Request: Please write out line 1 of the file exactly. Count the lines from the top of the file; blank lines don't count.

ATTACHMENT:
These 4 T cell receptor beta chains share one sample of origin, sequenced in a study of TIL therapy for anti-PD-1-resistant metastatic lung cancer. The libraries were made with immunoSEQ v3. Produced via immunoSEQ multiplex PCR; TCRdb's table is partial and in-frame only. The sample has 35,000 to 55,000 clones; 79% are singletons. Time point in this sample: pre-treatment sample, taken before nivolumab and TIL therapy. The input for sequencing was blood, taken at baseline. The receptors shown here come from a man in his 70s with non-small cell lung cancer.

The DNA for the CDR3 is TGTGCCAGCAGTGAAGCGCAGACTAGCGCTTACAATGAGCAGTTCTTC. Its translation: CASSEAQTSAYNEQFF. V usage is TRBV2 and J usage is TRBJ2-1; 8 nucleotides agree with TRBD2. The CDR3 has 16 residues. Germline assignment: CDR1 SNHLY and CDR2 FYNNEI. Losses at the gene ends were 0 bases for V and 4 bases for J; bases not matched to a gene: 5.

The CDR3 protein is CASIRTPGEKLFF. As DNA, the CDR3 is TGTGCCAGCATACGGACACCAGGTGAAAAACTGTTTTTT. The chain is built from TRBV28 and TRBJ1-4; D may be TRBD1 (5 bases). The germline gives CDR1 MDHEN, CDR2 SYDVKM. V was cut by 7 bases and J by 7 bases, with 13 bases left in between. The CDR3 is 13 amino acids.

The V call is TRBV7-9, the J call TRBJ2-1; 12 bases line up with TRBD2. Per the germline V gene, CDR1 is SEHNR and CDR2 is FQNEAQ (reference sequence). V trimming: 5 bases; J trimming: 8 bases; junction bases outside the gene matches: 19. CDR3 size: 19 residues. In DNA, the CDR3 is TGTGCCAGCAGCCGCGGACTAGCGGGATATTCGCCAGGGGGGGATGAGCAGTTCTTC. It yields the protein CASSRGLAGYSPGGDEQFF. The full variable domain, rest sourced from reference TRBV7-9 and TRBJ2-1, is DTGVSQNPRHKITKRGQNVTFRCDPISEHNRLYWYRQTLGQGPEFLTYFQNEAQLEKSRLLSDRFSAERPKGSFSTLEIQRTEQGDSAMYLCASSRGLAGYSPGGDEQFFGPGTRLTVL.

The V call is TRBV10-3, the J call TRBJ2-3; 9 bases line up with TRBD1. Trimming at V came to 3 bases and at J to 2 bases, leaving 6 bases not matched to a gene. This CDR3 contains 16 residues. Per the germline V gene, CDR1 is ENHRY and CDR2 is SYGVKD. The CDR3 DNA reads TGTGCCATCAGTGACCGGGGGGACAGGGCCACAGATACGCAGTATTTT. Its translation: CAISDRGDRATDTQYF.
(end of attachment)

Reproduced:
These 4 T cell receptor beta chains share one sample of origin, sequenced in a study of TIL therapy for anti-PD-1-resistant metastatic lung cancer. The libraries were made with immunoSEQ v3. Produced via immunoSEQ multiplex PCR; TCRdb's table is partial and in-frame only. The sample has 35,000 to 55,000 clones; 79% are singletons. Time point in this sample: pre-treatment sample, taken before nivolumab and TIL therapy. The input for sequencing was blood, taken at baseline. The receptors shown here come from a man in his 70s with non-small cell lung cancer.